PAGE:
THE BLOG
08/04/2014 01:20 pm ET Updated Dec 06, 2017

Confessions of a Stutterer

I sit here with my finger over the publish button.

Do I, Don't I?

I Do.

Hi, my name is Lauren, and I am a stutterer.

Why the big announcement, I hear you ask? Well, I stutter and I will probably never be cured, but if I acknowledge that I stutter, the pressure is off then and I don't have to try and hide it when I talk to you. It helps me compartmentalize that part of myself, so it doesn't end up ruling my life.

And why is it a big deal, you ask? Well, being a stutterer is hard. Or for a more appropriate 'H' word: humiliating.

I am a covert stutterer, as opposed to an overt one. Basically this means I preempt when I am going to stutter and replace the word with another regardless of whether my sentence then makes any sense, or, I get stuck on the first letter of words or the second or third syllable.

I have had this infliction all my life for as along as I can remember. Can you imagine what is is like growing up in school with a stutter? It sucks. I was teased, mocked, mimicked and laughed at.

My fourth grade teacher tried to help me once. She made every student in the class read out loud and record them. Then she made me, just me, sit in her office and listen to my recorded reading. It was awful. So awful in fact I blocked it from my memory. Only several years ago did it resurface. All I can remember was crying.

But, while it was hard as a child, do you know what is is like being an adult with a stutter?

It's worse.

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Me as an adult stutterer

Don't think for one minute the teasing, mocking and mimicking stops. It doesn't. The reason it doesn't is because people don't actually realize they have just bagged out someone with a disability. Most people I meet for the first time think that I've just stumbled over a few words. That is until I continue talking and you see their face drop as if it has suddenly dawned on them that they haven't just laughed at someone struggling to say their name, they have laughed at someone struggle to say everything.

I hardly ever pull people up when they laugh at me though. I would rather be the person feeling like crap than make another person feel ashamed of their actions. My friends have spoken up for me and most of the time the other person is mortified and they apologize.

But the damage is already done. A bit of my self-esteem was already chipped away the moment they laughed.

Like many stutterers, by far the hardest word for me to say is my own name. But we hardly ever say our own names, I hear you ask? Well, you're wrong. You only ever say your name when you introduce yourself to new people, or when you answer the phone, or make a call, or when you order a coffee, or when need to identify yourself to organizations such as banks, gyms, power companies and phone companies etc. Yeah, you don't say your name much at all.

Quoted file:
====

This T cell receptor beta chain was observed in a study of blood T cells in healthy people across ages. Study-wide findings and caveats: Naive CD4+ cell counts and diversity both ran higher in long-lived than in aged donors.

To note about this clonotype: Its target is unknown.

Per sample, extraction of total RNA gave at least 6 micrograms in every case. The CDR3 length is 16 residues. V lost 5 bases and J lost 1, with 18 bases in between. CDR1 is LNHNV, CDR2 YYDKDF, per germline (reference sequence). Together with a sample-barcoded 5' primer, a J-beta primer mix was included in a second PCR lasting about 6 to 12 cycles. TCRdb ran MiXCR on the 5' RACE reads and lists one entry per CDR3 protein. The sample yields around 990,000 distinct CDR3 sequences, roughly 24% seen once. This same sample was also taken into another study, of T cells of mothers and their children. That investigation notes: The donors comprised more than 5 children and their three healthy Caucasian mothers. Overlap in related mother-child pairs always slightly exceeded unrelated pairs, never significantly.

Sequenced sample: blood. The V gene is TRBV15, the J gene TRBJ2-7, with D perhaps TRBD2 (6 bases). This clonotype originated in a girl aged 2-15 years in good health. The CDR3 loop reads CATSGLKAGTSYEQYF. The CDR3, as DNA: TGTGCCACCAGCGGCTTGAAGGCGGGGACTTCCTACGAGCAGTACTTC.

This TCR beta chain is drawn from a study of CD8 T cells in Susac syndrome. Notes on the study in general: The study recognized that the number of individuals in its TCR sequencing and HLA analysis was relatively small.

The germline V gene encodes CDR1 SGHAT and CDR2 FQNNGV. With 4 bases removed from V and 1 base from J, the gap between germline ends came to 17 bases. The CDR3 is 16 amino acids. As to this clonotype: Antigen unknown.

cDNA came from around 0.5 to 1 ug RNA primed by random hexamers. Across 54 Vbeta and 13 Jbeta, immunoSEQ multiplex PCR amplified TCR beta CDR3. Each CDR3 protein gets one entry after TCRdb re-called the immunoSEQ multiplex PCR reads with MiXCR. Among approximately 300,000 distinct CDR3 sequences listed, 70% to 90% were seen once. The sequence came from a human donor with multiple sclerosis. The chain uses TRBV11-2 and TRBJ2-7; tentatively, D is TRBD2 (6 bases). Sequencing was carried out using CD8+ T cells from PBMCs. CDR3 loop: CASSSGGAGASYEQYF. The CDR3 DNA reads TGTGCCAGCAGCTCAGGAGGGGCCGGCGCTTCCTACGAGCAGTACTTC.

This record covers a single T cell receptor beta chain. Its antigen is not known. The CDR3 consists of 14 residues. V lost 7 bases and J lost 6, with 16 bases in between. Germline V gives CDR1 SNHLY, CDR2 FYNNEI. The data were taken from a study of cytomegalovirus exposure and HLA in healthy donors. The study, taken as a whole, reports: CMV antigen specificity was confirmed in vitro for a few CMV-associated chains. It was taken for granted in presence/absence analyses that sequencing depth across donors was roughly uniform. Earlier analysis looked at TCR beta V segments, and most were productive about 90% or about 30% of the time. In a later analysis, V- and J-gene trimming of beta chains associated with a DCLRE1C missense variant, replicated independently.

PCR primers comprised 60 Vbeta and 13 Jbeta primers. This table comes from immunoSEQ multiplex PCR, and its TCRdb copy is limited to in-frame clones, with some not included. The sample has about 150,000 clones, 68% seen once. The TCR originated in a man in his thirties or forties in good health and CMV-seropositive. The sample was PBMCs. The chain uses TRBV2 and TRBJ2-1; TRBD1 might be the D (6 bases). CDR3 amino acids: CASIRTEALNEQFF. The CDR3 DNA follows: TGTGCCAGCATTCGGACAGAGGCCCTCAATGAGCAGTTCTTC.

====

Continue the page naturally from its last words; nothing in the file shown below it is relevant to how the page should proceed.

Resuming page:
But as well as those situations, I can pretty much guarantee I will stutter on any words or names starting with a vowel or an 'H.' This basically rules out half or more of my vocabulary. I can't tell you how much I loved having a maiden name that started with a vowel. I ended up starting my surname with the 'n' off Lauren to make it one big long name, but this usually resulted in a "can you spell that?" response. I'll come back to that in a sec. Not being able to say names with vowels is a bigger issue than you may you think.

It has meant that my child, and any future children for that matter, won't have names such as Oliver, Edward, Ava, Ada, Aphrodite (okay I probably wouldn't have gone there on that one anyway!) but you get the idea. I know you're thinking, oh how sad, you should just name them whatever you want, your child will love you anyway. But when my child is 15 years old and they've invited their friends over and their mother can't even pronounce their name, imagine how they are going to feel. Or if they're in trouble and I want to use their name in the grouchy cross mummy voice, I can't. I won't have any influence, I won't have any respect, but worst of all, I may embarrass them in front of their friends.

Apart from those situations the only other times I stutter is when I am tired, stressed, when I have even one sip of alcohol, when I have to spell out my name (!), read out my address, phone numbers, credit card numbers (any numbers really), when I am in big groups or one-on-one, when I'm nervous, when I'm telling a punch line of a joke, when I talk to people who talk really fast and at any other random time. So apart from all those situations no, I really don't stutter at all.

As an adult stutterer I have had the following things happen to me: I have been mimicked and laughed at in social group situations over 100 times. I have had a police officer and many other strangers ask me if I know my own name. I once had an ex-boyfriend and his friends mock me stuttering with a swear word. I have had a poorly timed stutter when trying to say the word 'country.' Gah!! I have had many, MANY professionals who I liaise with in my line of work laugh, mock and mimic me. These people include police officers, psychologists, teachers and seniors in my office. It is disgusting. It is appalling. It makes me feel irrelevant and insignificant. And it happens about once a week.